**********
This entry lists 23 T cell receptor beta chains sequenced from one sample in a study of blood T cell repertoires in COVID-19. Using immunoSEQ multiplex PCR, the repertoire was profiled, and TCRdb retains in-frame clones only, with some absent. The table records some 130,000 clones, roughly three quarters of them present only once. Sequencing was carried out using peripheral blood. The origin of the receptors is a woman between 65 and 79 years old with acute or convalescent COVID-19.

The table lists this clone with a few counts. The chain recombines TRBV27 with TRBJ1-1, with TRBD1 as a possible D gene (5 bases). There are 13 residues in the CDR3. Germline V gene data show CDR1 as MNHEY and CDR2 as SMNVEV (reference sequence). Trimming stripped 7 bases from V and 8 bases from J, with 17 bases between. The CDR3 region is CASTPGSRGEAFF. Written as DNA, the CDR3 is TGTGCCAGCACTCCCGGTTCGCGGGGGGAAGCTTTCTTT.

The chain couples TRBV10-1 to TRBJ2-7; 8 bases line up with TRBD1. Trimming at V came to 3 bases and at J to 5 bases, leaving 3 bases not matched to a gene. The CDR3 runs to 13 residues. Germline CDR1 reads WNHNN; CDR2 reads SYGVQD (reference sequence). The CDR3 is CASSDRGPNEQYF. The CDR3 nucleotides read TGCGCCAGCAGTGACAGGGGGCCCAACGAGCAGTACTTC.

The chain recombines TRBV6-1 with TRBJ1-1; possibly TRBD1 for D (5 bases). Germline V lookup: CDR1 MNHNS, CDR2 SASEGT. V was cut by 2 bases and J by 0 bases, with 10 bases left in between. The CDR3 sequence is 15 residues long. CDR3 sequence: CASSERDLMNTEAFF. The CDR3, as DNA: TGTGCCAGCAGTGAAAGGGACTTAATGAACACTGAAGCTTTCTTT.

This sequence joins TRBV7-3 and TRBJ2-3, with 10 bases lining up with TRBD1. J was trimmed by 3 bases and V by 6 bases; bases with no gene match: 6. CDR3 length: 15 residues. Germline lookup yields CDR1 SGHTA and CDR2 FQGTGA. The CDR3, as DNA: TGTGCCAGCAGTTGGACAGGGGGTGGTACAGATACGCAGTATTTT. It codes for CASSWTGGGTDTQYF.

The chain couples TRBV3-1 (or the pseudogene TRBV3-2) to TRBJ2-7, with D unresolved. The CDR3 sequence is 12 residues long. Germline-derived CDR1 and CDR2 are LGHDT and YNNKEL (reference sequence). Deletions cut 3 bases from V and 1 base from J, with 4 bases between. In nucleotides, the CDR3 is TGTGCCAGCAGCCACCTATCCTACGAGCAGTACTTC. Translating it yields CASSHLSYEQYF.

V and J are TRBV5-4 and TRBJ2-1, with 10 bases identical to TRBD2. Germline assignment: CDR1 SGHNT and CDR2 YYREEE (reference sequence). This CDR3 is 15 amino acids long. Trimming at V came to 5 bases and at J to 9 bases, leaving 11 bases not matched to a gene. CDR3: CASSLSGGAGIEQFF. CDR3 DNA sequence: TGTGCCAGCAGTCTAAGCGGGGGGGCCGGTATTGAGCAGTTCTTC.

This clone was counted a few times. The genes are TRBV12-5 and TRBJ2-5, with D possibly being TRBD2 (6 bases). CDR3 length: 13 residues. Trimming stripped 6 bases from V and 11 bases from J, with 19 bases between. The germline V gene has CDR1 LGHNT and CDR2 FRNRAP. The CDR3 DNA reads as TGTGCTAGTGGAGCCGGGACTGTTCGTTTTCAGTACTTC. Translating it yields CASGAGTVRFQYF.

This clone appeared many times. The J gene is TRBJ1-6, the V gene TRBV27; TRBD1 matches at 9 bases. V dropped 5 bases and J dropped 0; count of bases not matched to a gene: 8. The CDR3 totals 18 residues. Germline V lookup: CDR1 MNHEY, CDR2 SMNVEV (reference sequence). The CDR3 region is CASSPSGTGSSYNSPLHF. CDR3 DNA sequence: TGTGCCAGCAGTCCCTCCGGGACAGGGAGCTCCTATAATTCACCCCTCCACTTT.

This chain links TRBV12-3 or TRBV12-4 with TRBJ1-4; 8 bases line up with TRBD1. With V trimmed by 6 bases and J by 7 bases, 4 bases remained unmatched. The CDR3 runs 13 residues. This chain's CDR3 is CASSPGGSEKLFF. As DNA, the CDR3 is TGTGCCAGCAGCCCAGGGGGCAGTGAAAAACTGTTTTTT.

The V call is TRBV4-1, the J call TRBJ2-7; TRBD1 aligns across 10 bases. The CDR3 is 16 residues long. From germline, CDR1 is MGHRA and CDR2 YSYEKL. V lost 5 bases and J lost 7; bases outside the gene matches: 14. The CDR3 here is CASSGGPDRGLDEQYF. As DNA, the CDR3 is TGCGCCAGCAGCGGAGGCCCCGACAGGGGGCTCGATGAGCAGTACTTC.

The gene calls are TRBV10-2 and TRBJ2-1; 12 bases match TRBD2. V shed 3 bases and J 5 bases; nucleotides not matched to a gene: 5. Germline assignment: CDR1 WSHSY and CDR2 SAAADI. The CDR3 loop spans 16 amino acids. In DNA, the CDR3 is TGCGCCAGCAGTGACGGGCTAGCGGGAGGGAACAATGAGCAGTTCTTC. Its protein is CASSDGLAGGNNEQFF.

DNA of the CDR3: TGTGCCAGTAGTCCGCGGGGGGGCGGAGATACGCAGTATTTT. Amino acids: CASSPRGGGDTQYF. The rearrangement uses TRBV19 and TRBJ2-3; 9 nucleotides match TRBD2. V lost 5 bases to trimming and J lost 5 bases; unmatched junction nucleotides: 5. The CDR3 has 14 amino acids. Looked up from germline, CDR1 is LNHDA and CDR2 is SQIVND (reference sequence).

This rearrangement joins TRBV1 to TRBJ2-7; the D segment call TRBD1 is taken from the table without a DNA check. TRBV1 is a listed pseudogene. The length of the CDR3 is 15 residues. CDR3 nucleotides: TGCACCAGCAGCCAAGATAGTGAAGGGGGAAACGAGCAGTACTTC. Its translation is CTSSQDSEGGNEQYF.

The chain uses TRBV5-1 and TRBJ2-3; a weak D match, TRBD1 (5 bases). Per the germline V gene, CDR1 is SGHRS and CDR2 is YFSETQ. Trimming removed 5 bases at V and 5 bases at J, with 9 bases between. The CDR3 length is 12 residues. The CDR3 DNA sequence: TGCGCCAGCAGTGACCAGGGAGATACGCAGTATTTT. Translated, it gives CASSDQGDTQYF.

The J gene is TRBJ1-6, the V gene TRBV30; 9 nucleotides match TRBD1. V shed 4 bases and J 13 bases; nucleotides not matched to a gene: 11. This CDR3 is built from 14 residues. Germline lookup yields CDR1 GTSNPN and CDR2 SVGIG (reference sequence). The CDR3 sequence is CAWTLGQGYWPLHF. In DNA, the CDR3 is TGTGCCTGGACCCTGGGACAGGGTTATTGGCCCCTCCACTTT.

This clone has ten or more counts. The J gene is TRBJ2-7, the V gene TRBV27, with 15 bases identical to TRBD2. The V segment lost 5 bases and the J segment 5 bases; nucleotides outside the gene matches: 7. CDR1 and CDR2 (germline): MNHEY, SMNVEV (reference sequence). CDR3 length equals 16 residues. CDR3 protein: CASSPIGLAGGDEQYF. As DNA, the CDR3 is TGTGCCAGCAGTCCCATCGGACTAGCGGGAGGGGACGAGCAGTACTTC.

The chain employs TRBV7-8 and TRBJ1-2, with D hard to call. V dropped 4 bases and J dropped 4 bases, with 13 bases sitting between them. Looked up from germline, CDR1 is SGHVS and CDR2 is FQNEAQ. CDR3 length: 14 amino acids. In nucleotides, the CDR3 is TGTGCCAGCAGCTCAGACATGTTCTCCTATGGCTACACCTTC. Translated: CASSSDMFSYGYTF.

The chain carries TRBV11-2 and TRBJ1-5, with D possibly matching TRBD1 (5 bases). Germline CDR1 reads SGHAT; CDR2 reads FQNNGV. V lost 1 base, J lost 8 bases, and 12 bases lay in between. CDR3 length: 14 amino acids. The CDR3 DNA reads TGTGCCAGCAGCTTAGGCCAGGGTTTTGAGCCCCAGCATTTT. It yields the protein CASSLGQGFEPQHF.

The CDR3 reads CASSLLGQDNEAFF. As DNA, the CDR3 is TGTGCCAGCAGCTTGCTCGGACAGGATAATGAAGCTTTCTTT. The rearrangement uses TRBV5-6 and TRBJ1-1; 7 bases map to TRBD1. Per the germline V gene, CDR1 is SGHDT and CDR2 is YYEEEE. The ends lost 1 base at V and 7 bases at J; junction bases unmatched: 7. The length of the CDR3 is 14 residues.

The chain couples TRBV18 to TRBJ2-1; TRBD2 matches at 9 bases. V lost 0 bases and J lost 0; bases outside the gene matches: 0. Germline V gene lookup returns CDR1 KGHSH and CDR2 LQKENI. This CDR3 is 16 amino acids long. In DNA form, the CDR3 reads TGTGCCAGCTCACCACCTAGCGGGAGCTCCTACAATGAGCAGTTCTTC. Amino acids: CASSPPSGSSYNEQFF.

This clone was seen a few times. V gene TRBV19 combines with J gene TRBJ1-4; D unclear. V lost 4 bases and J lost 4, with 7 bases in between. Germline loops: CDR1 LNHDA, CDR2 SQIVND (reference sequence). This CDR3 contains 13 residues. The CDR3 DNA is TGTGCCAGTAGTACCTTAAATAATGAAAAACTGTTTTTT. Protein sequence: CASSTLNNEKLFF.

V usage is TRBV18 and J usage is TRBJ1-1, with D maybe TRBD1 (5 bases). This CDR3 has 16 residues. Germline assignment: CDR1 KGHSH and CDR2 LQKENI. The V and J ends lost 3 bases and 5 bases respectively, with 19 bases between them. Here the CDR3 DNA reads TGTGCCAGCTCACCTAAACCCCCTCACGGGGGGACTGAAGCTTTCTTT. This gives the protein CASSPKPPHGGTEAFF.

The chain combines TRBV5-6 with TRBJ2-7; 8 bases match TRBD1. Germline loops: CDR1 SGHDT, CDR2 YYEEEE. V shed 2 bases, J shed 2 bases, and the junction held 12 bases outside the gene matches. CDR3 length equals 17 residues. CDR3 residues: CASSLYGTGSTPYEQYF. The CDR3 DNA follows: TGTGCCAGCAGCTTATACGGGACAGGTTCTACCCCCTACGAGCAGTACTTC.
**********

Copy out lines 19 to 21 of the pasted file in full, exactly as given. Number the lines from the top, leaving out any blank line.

The chain carries TRBV11-2 and TRBJ1-5, with D possibly matching TRBD1 (5 bases). Germline CDR1 reads SGHAT; CDR2 reads FQNNGV. V lost 1 base, J lost 8 bases, and 12 bases lay in between. CDR3 length: 14 amino acids. The CDR3 DNA reads TGTGCCAGCAGCTTAGGCCAGGGTTTTGAGCCCCAGCATTTT. It yields the protein CASSLGQGFEPQHF.

The CDR3 reads CASSLLGQDNEAFF. As DNA, the CDR3 is TGTGCCAGCAGCTTGCTCGGACAGGATAATGAAGCTTTCTTT. The rearrangement uses TRBV5-6 and TRBJ1-1; 7 bases map to TRBD1. Per the germline V gene, CDR1 is SGHDT and CDR2 is YYEEEE. The ends lost 1 base at V and 7 bases at J; junction bases unmatched: 7. The length of the CDR3 is 14 residues.

The chain couples TRBV18 to TRBJ2-1; TRBD2 matches at 9 bases. V lost 0 bases and J lost 0; bases outside the gene matches: 0. Germline V gene lookup returns CDR1 KGHSH and CDR2 LQKENI. This CDR3 is 16 amino acids long. In DNA form, the CDR3 reads TGTGCCAGCTCACCACCTAGCGGGAGCTCCTACAATGAGCAGTTCTTC. Amino acids: CASSPPSGSSYNEQFF.